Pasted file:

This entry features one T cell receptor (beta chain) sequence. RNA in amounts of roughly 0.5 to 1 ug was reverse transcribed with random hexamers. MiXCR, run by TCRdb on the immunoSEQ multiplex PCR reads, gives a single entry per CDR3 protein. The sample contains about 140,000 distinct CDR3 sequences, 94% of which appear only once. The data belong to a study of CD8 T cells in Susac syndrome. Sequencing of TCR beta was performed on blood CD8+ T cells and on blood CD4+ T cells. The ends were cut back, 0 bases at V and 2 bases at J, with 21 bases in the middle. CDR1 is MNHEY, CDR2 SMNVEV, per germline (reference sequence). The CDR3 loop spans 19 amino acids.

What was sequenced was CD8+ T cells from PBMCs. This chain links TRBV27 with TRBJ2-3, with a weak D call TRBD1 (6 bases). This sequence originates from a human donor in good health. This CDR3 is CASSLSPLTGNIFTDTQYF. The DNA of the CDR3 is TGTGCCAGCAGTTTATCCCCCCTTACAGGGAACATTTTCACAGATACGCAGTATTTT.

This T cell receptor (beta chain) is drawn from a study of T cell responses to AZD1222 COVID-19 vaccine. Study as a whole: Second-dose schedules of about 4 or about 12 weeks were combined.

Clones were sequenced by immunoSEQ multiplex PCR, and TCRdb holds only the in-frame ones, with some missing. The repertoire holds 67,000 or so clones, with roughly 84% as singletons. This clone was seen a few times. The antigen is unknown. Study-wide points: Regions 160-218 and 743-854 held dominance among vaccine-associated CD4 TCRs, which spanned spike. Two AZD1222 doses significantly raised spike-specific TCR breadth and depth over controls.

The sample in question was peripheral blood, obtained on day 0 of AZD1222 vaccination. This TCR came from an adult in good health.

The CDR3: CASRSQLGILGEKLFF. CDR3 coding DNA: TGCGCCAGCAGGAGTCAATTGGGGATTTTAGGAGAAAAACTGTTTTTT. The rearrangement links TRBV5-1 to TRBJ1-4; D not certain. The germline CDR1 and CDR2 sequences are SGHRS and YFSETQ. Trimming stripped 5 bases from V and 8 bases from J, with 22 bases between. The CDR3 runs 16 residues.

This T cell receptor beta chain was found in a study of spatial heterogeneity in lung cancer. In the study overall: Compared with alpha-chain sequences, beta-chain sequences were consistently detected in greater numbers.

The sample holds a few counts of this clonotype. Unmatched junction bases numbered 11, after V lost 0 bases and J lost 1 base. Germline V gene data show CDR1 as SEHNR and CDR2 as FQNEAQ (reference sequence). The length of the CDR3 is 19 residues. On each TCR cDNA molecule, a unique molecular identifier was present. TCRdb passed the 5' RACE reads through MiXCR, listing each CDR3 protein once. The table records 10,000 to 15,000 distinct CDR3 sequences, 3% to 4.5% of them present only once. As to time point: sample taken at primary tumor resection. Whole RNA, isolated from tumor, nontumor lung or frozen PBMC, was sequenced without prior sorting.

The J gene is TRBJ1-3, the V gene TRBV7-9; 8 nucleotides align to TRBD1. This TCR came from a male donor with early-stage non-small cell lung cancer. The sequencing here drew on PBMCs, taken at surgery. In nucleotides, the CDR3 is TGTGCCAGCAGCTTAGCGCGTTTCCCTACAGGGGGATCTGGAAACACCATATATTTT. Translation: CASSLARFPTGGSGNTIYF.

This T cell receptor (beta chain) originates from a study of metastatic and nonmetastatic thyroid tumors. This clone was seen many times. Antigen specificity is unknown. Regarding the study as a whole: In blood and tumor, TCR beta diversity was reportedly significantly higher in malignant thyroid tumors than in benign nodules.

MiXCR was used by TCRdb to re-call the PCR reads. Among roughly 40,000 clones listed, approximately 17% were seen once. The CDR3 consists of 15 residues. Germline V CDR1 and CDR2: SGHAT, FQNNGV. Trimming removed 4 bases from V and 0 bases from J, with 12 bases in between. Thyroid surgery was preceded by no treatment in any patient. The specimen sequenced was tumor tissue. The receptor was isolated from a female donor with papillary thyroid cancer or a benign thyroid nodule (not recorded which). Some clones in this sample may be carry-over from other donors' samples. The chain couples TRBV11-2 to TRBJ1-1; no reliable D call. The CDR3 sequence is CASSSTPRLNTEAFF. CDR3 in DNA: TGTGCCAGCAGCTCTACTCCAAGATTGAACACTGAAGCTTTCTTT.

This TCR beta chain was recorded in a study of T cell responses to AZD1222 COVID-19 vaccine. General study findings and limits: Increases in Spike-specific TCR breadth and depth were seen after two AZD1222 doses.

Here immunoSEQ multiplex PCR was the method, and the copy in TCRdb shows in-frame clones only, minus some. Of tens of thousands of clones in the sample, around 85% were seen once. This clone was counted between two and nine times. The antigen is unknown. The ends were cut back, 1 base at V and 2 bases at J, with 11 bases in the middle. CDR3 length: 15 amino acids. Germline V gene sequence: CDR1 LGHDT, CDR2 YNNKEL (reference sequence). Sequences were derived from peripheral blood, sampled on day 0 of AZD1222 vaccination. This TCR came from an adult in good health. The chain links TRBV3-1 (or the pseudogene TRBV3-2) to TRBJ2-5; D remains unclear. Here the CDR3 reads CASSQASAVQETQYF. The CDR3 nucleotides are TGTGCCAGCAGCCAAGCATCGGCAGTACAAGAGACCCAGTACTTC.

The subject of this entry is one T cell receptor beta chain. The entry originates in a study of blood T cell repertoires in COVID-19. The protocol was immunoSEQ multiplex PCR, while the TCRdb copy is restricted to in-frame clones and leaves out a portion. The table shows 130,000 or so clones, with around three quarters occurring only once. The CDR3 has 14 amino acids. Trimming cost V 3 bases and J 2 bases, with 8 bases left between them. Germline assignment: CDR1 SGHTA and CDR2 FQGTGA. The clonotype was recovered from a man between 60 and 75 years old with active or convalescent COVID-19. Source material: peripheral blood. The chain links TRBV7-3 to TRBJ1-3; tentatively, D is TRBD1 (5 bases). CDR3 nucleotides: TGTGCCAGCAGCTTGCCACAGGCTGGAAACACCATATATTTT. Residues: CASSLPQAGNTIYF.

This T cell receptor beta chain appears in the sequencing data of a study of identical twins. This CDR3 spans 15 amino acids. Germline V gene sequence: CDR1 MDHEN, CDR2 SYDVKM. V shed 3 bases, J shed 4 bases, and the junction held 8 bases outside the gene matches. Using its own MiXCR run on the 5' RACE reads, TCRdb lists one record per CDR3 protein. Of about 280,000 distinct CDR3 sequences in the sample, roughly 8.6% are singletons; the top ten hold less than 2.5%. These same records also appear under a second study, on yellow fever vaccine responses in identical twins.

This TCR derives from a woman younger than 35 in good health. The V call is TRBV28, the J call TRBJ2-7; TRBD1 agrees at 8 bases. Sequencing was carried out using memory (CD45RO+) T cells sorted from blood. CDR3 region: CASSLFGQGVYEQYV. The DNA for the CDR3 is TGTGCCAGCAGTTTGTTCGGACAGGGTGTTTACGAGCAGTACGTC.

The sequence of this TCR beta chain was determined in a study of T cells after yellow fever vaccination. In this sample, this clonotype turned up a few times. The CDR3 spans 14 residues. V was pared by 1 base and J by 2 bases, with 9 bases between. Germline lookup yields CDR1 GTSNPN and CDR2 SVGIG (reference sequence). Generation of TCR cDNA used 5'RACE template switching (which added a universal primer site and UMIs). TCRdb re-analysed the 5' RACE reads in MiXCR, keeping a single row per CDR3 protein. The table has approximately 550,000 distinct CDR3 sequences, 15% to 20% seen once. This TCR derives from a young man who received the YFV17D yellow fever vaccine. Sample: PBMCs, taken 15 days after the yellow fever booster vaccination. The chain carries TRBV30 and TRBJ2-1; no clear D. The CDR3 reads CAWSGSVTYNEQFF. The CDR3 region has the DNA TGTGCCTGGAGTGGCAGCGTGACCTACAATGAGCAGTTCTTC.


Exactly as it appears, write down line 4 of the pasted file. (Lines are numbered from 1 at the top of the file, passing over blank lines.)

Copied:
Clones were sequenced by immunoSEQ multiplex PCR, and TCRdb holds only the in-frame ones, with some missing. The repertoire holds 67,000 or so clones, with roughly 84% as singletons. This clone was seen a few times. The antigen is unknown. Study-wide points: Regions 160-218 and 743-854 held dominance among vaccine-associated CD4 TCRs, which spanned spike. Two AZD1222 doses significantly raised spike-specific TCR breadth and depth over controls.